The opinion of the court was delivered by: MILTON I. SHADUR
Former Stateville Correctional Center ("Stateville") inmate Alnoraindus Burton ("Burton") brings this action under 42 U.S.C. § 1983 ("Section 1983"), contending that a number of Illinois Department of Corrections ("Department") employees violated his constitutional rights in the ways described in four counts bearing these Roman numerals and labels:
I. Retaliation for Exercise of First Amendment Rights;
III. Invasion of Privacy; and
IV. Violations of Freedom of Speech, Right to an Attorney, and Right of Access to Courts.
All five remaining defendants now move for summary judgment under Fed. R. Civ. P. ("Rule") 56. For the reasons stated in this memorandum opinion and order, their motion is granted in part and denied in part.
Burton filed his initial complaint pro se, describing how he had assertedly been harassed, antagonized and on one occasion punched by various Stateville personnel. After this Court conducted its invariable threshold review for non-"frivolousness" in the legal sense defined in Neitzke v. Williams, 490 U.S. 319, 324, 104 L. Ed. 2d 338, 109 S. Ct. 1827 (1989) and refined in Denton v. Hernandez, 118 L. Ed. 2d 340, 112 S. Ct. 1728, 1733-34 (1992), it appointed counsel to represent Burton and granted leave to file an Amended Complaint ("AC") that set out the earlier-described claims. Burton had originally named these nine Stateville employees as defendants:
Warden Salvador Godinez ("Godinez")
Assistant Warden Jerome Springborn ("Springborn")
Lieutenant Vincent Currie ("Currie")
Lieutenant Paul Douglas Buchanan ("Buchanan")
Correctional Officer ("CO") John Kuchel ("Kuchel")
CO Christopher Simpson ("Simpson")
CO Glenn Ray Malone ("Malone")
After the taking of depositions, however, Burton voluntarily dismissed Springborn, Morgan and Sims on March 21, 1994.
Summary Judgment Principles
Familiar Rule 56(c) principles teach that to be "entitled to a judgment as a matter of law," the moving party must establish the absence of any "genuine issue as to any material fact" ( Celotex Corp. v. Catrett, 477 U.S. 317, 322, 91 L. Ed. 2d 265, 106 S. Ct. 2548 (1986)). In that respect, a "genuine issue" requires that there be sufficient evidence for a jury to return a verdict in favor of the nonmoving party ( Anderson v. Liberty Lobby, Inc., 477 U.S. 242, 249, 91 L. Ed. 2d 202, 106 S. Ct. 2505 (1986)), while a "material fact" is one that "might affect the outcome of the suit under the governing law" ( id. at 248; Pritchard v. Rainfair, Inc., 945 F.2d 185, 191 (7th Cir. 1991)). For that purpose, "if the prison administrators and guards demonstrate that there are no genuine issues of material fact, [plaintiff] cannot rely on conclusory allegations; instead, he must provide evidence of specific factual disputes" ( Cain v. Lane, 857 F.2d 1139, 1142 (7th Cir. 1988)). In applying those principles this Court is not required to draw "every conceivable inference from the record--only those inferences that are reasonable" in favor of nonmovant Burton ( Bank Leumi Le-Israel, V.M. v. Lee, 928 F.2d 232, 236 (7th Cir. 1991)).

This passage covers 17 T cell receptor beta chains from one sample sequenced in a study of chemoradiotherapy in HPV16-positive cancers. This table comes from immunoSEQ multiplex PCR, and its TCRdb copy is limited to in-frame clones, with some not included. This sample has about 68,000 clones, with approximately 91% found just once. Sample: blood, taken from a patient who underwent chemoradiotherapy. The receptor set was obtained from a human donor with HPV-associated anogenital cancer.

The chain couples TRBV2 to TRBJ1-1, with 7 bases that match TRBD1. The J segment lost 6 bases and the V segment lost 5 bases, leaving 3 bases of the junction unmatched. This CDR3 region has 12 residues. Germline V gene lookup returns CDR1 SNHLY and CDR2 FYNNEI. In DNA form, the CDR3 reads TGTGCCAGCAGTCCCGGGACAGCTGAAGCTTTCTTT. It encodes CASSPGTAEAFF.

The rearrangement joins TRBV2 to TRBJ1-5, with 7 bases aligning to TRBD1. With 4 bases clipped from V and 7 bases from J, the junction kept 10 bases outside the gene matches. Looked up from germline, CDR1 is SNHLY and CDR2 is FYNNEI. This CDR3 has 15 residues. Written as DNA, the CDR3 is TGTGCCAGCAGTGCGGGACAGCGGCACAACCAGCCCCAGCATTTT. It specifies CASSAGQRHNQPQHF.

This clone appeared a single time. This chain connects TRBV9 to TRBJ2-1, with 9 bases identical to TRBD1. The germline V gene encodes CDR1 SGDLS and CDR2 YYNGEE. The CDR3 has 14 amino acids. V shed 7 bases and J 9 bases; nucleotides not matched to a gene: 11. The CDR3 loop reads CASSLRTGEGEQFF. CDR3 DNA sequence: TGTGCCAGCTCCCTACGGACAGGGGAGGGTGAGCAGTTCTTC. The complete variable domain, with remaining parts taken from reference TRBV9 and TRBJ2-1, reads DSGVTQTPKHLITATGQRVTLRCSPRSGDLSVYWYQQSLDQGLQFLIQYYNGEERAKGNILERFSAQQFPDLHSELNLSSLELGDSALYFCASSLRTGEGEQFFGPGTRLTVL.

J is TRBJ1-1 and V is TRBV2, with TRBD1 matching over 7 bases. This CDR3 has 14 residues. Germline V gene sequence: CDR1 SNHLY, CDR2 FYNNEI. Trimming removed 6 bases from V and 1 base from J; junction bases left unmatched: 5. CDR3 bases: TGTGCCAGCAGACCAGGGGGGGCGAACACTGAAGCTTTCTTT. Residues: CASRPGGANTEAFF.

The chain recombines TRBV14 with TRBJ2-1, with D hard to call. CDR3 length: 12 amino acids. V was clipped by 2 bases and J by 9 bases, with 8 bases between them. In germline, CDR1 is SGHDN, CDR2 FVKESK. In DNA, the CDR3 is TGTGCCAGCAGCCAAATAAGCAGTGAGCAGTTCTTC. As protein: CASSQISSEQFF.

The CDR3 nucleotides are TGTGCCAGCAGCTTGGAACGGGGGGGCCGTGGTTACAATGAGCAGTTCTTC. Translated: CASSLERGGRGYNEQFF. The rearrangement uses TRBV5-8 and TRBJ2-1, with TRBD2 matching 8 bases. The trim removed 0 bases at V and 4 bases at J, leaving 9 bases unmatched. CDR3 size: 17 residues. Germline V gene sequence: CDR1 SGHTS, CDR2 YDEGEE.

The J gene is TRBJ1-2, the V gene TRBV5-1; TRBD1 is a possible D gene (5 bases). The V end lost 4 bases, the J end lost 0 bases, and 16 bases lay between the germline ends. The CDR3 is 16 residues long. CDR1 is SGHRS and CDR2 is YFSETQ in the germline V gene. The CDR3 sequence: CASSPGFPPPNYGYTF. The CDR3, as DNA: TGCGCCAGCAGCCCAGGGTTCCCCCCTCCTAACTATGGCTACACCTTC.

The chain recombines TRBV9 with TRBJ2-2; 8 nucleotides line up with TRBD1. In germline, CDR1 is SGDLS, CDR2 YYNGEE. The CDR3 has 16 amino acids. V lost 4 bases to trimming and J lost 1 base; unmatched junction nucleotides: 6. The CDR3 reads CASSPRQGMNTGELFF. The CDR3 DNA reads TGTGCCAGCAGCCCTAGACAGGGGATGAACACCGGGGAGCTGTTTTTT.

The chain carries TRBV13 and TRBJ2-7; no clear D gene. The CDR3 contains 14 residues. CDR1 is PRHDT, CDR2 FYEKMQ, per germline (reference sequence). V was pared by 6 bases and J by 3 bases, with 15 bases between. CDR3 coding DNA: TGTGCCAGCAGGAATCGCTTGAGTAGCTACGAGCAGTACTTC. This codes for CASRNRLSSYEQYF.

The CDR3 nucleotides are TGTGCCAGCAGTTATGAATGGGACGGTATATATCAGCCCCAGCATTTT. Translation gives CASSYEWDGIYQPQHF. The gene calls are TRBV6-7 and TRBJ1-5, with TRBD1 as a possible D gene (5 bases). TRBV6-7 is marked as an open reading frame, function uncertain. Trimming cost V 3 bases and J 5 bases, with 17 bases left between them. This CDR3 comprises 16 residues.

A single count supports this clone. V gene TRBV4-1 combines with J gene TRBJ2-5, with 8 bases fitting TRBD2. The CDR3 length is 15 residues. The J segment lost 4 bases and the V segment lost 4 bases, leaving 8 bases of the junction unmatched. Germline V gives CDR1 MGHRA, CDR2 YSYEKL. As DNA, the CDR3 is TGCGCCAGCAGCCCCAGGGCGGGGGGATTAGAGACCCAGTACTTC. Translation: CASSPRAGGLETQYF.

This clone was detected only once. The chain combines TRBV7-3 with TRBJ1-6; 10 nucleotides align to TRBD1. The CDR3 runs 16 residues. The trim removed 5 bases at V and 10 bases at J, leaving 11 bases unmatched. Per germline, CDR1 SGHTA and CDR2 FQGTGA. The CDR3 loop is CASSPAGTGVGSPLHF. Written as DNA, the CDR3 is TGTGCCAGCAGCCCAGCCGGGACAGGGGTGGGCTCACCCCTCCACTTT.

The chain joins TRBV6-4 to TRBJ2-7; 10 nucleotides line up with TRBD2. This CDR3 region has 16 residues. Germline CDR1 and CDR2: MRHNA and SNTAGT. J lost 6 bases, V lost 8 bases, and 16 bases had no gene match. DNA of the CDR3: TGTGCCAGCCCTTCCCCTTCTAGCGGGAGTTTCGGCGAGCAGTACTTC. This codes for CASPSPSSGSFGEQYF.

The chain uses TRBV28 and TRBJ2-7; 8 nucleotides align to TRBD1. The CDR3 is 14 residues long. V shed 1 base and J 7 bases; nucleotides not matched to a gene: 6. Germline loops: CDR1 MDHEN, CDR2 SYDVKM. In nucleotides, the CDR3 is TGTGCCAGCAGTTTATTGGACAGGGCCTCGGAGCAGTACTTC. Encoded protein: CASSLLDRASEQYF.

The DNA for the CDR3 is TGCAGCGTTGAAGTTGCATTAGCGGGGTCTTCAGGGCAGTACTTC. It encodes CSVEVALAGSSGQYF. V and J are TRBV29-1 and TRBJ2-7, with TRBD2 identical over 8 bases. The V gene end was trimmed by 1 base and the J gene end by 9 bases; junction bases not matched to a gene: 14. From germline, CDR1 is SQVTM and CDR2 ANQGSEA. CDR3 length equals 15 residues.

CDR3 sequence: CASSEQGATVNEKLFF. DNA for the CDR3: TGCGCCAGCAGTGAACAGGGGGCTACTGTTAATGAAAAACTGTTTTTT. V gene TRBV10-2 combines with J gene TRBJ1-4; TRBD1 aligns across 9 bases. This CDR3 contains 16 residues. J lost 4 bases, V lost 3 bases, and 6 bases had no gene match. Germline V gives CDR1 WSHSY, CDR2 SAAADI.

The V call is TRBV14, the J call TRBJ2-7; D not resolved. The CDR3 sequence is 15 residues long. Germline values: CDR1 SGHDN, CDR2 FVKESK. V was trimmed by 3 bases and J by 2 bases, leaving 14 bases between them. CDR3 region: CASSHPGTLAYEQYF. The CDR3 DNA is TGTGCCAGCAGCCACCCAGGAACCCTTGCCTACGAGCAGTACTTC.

Both sides have complied with the requirements of this District Court's General Rule ("GR") 12(m) and 12(n), adopted to implement Rule 56 by highlighting the existence or nonexistence of material factual issues. Because Burton is entitled to the benefit of favorable inferences, it turns out that only his GR 12(n) submission of added facts (cited "P. 12(n) (2) P--") needs to be referred to in this opinion.
Burton was sent to Stateville on July 31, 1991 following a conviction on criminal charges. He arrived accompanied by a file containing a harsh appraisal written by the Assistant State's Attorney (P. 12(n) (2) PP45-47; p. Ex. 3):
Although he has since been transferred (over his objections) to Menard Correctional Center, Burton was incarcerated at Stateville throughout the time period at issue here.